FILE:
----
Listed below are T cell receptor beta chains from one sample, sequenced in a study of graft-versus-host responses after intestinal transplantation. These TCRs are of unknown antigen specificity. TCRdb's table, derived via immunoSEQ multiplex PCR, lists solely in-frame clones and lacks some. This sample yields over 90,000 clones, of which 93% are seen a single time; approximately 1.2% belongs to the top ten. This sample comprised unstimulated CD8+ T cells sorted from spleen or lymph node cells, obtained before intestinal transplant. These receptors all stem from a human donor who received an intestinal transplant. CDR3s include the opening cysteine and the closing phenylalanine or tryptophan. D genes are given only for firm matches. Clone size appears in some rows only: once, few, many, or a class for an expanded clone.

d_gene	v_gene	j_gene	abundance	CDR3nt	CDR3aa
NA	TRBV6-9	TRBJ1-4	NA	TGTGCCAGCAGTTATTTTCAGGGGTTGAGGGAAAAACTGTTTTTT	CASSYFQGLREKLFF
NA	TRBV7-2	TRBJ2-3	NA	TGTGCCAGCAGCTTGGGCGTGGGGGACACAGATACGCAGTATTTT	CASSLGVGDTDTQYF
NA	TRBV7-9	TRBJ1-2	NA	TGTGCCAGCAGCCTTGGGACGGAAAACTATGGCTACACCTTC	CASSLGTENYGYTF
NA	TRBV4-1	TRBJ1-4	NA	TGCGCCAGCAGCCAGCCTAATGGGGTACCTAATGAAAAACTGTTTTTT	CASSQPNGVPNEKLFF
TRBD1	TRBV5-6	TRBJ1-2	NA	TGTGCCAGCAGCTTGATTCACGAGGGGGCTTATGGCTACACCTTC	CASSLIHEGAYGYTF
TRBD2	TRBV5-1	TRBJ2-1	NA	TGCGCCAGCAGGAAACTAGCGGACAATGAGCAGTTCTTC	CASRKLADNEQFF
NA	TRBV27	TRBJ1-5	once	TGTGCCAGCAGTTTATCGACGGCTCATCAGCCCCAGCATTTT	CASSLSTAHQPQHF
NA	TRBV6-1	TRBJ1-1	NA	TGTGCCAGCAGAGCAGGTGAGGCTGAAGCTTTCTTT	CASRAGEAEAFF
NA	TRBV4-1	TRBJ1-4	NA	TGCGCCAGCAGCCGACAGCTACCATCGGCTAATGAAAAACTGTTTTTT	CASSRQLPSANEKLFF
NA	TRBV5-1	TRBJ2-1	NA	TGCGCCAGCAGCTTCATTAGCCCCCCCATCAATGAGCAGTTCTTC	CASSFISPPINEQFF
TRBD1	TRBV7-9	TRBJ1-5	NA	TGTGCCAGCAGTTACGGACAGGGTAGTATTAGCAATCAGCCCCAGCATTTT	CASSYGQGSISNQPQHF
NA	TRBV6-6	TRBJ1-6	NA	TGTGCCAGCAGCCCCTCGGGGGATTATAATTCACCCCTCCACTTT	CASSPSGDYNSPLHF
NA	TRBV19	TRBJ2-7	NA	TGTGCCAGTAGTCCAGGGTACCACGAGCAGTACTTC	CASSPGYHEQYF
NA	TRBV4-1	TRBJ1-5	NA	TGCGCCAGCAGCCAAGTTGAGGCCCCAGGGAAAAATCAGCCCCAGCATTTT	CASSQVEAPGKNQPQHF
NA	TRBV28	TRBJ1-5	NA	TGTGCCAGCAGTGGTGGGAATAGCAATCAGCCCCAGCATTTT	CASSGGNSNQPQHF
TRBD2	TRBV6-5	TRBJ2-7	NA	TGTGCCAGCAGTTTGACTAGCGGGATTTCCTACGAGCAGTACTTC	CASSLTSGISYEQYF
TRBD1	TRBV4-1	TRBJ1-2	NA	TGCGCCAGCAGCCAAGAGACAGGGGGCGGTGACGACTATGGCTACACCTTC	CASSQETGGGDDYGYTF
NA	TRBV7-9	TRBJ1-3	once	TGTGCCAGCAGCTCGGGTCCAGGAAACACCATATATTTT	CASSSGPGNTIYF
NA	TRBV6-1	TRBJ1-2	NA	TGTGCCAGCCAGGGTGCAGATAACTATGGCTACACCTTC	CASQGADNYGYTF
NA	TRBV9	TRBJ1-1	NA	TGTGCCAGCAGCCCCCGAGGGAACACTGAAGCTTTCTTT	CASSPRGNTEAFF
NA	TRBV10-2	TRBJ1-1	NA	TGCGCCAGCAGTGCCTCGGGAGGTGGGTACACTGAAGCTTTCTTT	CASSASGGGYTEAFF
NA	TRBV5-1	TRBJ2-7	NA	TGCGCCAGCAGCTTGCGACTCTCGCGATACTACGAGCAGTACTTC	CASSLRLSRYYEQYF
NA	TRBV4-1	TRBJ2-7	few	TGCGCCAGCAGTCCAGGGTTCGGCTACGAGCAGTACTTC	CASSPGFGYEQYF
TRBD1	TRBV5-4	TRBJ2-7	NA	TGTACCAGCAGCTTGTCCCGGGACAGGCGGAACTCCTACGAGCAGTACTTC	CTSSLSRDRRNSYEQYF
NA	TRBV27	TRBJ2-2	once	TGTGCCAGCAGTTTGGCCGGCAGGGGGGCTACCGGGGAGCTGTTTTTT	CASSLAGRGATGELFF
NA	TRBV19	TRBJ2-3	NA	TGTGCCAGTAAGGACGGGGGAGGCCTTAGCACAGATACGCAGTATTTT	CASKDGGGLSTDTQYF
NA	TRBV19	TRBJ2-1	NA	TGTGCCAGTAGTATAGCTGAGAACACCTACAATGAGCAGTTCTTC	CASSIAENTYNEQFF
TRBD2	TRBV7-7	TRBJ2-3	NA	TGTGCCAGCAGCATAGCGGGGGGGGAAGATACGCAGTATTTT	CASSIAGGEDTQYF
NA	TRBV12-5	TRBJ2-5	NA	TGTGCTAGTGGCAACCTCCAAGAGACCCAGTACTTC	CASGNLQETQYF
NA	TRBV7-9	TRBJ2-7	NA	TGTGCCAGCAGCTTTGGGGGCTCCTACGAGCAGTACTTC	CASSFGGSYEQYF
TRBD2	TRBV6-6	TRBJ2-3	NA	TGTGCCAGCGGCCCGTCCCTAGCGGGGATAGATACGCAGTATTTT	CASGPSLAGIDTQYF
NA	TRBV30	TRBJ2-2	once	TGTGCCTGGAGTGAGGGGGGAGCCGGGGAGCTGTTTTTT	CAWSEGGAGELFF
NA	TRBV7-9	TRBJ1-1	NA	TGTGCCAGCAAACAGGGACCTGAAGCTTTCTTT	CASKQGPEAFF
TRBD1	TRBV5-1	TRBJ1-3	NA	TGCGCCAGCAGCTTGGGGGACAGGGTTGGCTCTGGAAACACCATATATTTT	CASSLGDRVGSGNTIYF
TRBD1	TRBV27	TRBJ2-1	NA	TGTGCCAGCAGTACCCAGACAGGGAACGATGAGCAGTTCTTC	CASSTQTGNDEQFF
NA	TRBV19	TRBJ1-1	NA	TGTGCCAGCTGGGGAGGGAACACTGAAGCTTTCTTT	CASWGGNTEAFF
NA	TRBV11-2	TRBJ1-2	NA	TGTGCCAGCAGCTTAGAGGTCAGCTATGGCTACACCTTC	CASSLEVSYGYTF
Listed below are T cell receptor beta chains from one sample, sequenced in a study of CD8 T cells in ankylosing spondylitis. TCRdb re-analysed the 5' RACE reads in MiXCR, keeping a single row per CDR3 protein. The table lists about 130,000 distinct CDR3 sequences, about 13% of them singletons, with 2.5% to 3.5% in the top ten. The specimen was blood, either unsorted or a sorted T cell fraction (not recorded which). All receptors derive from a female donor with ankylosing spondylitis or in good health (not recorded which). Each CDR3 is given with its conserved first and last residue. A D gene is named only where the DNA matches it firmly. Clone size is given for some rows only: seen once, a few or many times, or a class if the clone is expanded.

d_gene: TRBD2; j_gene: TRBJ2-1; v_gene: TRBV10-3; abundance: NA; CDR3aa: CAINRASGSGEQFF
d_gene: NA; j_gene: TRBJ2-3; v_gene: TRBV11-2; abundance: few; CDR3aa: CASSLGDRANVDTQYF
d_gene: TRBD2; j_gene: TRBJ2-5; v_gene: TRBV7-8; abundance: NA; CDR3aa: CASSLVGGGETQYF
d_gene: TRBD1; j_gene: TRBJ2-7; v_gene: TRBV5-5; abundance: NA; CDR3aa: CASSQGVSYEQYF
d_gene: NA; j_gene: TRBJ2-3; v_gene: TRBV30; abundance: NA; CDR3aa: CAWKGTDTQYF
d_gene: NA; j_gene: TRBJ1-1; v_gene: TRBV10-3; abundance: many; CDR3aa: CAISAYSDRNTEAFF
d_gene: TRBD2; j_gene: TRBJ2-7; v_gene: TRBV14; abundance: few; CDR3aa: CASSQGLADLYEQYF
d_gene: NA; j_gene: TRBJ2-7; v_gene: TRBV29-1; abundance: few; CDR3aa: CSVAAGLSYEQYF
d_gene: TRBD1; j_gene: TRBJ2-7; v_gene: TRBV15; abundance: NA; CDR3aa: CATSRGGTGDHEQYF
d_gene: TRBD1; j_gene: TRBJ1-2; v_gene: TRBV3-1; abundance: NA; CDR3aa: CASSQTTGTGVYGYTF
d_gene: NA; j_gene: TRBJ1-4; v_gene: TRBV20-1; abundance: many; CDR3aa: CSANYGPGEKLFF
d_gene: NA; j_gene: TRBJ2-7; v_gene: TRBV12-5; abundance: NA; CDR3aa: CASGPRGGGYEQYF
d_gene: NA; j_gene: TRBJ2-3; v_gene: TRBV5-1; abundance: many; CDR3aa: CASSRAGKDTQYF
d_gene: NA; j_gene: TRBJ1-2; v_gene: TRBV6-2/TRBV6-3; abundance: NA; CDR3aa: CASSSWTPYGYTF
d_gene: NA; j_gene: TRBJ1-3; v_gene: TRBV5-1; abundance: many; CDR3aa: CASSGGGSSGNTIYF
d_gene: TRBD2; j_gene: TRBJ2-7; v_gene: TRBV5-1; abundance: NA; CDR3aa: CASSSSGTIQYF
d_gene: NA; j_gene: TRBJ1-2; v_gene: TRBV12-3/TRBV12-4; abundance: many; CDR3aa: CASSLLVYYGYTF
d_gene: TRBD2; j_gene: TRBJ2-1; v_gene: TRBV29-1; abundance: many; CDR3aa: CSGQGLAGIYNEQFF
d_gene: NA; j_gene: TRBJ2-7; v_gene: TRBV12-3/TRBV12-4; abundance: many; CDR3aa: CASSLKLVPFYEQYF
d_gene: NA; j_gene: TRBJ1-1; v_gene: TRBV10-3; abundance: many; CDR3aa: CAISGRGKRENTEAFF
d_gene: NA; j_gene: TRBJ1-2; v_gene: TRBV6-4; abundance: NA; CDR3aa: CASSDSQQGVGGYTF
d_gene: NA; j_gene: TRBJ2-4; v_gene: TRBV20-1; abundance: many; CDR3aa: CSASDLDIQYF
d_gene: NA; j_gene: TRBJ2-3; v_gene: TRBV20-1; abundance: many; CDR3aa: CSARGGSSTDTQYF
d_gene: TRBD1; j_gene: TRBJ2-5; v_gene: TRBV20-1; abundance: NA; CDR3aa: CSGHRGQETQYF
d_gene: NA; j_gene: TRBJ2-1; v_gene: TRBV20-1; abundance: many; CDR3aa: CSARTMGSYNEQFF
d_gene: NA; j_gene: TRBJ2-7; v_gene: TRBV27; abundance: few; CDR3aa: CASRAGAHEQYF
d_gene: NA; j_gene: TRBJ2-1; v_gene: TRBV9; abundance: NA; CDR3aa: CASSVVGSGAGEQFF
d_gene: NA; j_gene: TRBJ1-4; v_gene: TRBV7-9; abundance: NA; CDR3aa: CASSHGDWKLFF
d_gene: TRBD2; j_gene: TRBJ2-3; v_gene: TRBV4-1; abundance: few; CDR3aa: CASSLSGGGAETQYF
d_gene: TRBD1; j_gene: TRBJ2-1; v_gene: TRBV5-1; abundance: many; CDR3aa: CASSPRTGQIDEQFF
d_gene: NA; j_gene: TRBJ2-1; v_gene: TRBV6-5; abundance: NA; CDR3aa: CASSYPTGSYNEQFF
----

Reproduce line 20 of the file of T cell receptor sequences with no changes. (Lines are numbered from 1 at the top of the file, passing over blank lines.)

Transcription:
NA	TRBV7-9	TRBJ1-3	once	TGTGCCAGCAGCTCGGGTCCAGGAAACACCATATATTTT	CASSSGPGNTIYF